Nationwide Building Society has become the first building society to be enveloped by the current scandal concerning the mis-selling of interest rate hedging products. The scandal broke when a property developer initiated legal action against Nationwide – Britain’s largest mutual.
Interest Rate Swap Mis-Selling Allegations in Court
Urban Lime, an investor and property developer based in London, has made a claim that Nationwide failed in their disclosure responsibilities. Urban Lime alleges that Nationwide did not properly disclose the true extent of possible break costs on a loan totaling £9.8 million that it took out with Nationwide in 2007. The loan ended up having a cost of more than half of its debt.
The legal documents that have been released thus far reveal that the CEO of Urban Lime, Jonathan Friedman, is claiming that Nationwide intentionally mis-sold his company a loan that possesses and embedded interest rate derivative without making him aware of the fact that the derivative existed.
According to a sworn affidavit by Mr. Friedman, Nationwide initially told him that he would be able to get the loan refinanced with a cost range that measured in the low tens of thousands of pounds. However, Friedman was eventually informed that the loan bore a £2.68 million break charge when attempting to refinance the loan in 2010.
“I was utterly shocked and distraught at what the implications were for our business and my family’s future,” said Friedman.
According to the legal documents, it has been a difficult endeavor for Urban Lime to reach a resolution with Nationwide on the matter. It seems that Nationwide continues to vacillate in their commitment to the cost for Urban Lime to dispatch the current loan. In 2012, Nationwide informed Urban Lime that it would cost them £1.6 million to exit or refinance the loan; however, the company was informed weeks later that the break cost would be £4.74 million.
Despite the numerous complaints by Mr. Friedman, the mutual has refused to budge, asserting that they do not believe that they mis-sold the loan. A representative from the building society issued the following statement concerning the matter: “Having reviewed the documentation, I cannot agree therefore that the fixed rate or loan were mis-sold in any way by Nationwide.”
According to another representative of Nationwide, the mutual has not and will not offer or provide interest rate swaps to businesses. Nationwide says that it has more than 20 years of experience in the lending industry across the United Kingdom and provides quality products for commercial development. The mutual iterates that it works closely with its customers to insure that they are receiving quality services and products. The representative further expressed that the company is committed to provide a high level of services and products that are suited for the customer.
The lender also insists that they have functioned within the parameters of the obligations to disclose the details of the loan in question.
The financial experts that have been contracted by Urban Lime to investigate the intricate details of the loan are estimating that Nationwide may have earned as much as £530,000 when it initially sold the loan to Urban Lime.
The key to understanding this particular issue is that the interest rate hedges that were a part of this particular loan were embedded in the loan, rather than being sold separately as is the traditional method. Because the interest rate hedges were embedded, they fall outside of the parameters of what would be considered a redress scheme by the Financial Conduct Authority.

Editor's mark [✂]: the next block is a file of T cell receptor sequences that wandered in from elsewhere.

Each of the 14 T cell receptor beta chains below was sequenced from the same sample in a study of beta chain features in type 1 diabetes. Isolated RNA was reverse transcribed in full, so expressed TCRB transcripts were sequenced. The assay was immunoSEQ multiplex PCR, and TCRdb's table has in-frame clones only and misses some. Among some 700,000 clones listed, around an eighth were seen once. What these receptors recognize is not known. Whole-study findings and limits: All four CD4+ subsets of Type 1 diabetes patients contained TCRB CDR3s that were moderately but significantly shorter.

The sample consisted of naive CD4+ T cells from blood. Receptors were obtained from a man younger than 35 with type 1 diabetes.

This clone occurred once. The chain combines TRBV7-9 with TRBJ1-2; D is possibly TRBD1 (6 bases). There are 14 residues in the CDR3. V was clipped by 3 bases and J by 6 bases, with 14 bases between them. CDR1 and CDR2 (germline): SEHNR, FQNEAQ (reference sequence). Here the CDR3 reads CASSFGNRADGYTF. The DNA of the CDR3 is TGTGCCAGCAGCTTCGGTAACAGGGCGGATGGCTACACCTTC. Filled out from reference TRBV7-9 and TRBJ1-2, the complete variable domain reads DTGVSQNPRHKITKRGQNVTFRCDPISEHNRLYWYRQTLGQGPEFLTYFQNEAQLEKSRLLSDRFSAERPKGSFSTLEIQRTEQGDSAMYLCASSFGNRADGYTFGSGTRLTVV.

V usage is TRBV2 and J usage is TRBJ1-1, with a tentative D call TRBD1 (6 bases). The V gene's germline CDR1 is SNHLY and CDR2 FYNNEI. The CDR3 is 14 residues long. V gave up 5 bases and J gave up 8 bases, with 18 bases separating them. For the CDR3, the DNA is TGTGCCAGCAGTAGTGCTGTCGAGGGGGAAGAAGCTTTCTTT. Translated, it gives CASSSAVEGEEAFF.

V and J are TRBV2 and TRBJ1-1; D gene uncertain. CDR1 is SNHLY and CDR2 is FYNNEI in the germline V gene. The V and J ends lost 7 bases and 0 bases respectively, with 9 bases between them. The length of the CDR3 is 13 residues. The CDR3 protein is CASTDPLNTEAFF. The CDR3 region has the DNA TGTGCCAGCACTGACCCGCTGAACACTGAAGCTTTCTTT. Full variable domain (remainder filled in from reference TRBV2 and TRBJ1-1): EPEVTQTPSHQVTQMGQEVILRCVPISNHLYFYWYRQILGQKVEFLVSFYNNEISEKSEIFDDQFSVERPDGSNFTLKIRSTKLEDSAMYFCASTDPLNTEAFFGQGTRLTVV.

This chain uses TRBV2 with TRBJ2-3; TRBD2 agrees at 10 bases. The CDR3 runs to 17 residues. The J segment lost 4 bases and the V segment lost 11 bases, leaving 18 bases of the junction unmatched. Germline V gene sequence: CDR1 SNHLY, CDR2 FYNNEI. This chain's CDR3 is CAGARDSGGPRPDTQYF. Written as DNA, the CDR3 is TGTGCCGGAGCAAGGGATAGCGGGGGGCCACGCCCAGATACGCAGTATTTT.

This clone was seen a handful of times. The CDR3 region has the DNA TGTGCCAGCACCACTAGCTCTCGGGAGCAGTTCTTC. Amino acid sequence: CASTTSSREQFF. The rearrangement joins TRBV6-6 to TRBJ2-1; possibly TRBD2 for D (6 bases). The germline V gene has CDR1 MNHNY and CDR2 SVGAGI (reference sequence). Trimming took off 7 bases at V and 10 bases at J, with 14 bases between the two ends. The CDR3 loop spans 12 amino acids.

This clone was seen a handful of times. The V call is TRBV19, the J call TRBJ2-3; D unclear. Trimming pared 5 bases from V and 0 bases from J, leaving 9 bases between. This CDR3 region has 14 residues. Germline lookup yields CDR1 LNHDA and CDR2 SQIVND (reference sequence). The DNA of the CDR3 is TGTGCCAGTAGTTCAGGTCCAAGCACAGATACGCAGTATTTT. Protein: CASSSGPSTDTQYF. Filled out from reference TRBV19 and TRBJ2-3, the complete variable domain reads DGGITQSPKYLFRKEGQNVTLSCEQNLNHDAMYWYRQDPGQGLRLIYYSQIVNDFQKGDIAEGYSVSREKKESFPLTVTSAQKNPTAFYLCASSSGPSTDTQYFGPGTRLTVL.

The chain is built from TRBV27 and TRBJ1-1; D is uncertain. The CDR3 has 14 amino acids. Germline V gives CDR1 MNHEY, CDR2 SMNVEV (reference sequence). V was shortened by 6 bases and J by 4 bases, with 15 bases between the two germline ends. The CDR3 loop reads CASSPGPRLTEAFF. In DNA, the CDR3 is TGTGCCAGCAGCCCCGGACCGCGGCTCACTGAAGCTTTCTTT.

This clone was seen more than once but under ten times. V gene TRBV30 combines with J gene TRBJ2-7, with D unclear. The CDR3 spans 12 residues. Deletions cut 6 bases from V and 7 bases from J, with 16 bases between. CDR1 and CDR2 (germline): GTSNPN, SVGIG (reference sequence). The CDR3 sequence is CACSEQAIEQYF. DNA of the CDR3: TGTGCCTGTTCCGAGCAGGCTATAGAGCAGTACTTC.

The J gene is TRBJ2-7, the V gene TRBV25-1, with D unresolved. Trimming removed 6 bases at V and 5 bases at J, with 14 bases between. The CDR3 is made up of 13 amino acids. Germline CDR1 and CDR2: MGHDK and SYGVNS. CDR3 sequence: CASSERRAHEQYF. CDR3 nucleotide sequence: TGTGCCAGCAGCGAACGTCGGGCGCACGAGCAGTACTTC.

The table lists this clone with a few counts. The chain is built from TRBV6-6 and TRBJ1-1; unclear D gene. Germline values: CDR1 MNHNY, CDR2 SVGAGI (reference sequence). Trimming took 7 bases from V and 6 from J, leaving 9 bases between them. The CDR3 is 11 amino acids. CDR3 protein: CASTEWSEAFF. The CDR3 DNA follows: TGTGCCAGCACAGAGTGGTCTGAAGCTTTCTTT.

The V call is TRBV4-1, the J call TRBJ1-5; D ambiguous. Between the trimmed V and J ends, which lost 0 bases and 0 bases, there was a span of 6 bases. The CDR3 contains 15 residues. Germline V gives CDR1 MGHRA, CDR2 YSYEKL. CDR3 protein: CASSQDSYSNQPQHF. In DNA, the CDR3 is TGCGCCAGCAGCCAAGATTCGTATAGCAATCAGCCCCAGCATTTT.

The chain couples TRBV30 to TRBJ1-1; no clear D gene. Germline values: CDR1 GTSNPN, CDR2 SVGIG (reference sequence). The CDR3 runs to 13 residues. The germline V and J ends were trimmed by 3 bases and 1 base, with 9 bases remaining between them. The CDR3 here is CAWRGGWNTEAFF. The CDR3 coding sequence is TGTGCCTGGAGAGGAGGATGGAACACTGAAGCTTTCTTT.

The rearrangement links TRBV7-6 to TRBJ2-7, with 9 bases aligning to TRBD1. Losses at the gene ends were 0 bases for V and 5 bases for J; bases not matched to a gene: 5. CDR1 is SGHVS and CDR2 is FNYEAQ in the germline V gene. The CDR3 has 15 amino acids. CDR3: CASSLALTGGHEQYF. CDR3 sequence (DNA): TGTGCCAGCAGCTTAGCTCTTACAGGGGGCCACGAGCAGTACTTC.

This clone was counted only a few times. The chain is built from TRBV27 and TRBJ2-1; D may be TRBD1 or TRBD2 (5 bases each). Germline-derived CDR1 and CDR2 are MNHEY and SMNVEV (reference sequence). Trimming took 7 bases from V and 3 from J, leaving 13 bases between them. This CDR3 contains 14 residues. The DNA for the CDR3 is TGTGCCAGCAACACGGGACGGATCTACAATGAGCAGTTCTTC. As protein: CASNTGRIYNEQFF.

According to Martin Wheatley, the chief executive of the FCA, embedded derivatives have the potential to become a significant issue. Wheatley noted that more than 60,000 swaps had been sold since 2001. The significance of this issue will not be fully illuminated for some time. With an estimated 60,000 swaps over the past decade, the outcome of the battle between Urban Lime and Nationwide has far reaching implications. If Mr. Friedman and Urban Lime were to win the case against Nationwide, it would set the precedence that could establish a sea of bad paper that will call a number of significant mutual companies to the table to settle with their customers. This could easy enter into the tens of billions of British pounds.
Interest Rate Swap : News
Banks face property developers hidden claims upto £10bn
According to research published by DTZ a global property service company, Banks could face an extra hidden cost to property developers from interest rate swaps used by developers on commercial property portfolios around the country.
Thousands of property developers could be entitled to better lending terms and compensation over mis sold interest rate swap products between £5bn and £10bn. An estimated 1 in 5 commercial property developers could be eligible under FCA redress for mis selling of interest rate swap products.
Interest Rate Swap misselling has cost Banks £159m reports FCA
With payouts for Britons who were mis-sold interest rate swap products reaching £158.6m in December, Barclays, Lloyd’s, HSBC, and Royal Bank of Scotland have increased their compensation approvals
Interest Rate Swap Could Have Twice As Many Victims
The three billion pound loan swap scandal where businesses were mis-sold interest rate swap products by banks has been making headlines for the past couple of months
Interest Rate Swap Claims UK
Maple Leaf Financial have a specialist team of solicitors dedicated to dealing with the mis-selling of interest rate swap protection products by the banks.
Tim Capper reports on Financial Mis-Selling for Maple Leaf Financial. Our aim is to ensure you get honest advice and proper guidance to ensure a suitable recommendation can be made to pursue a financial claim
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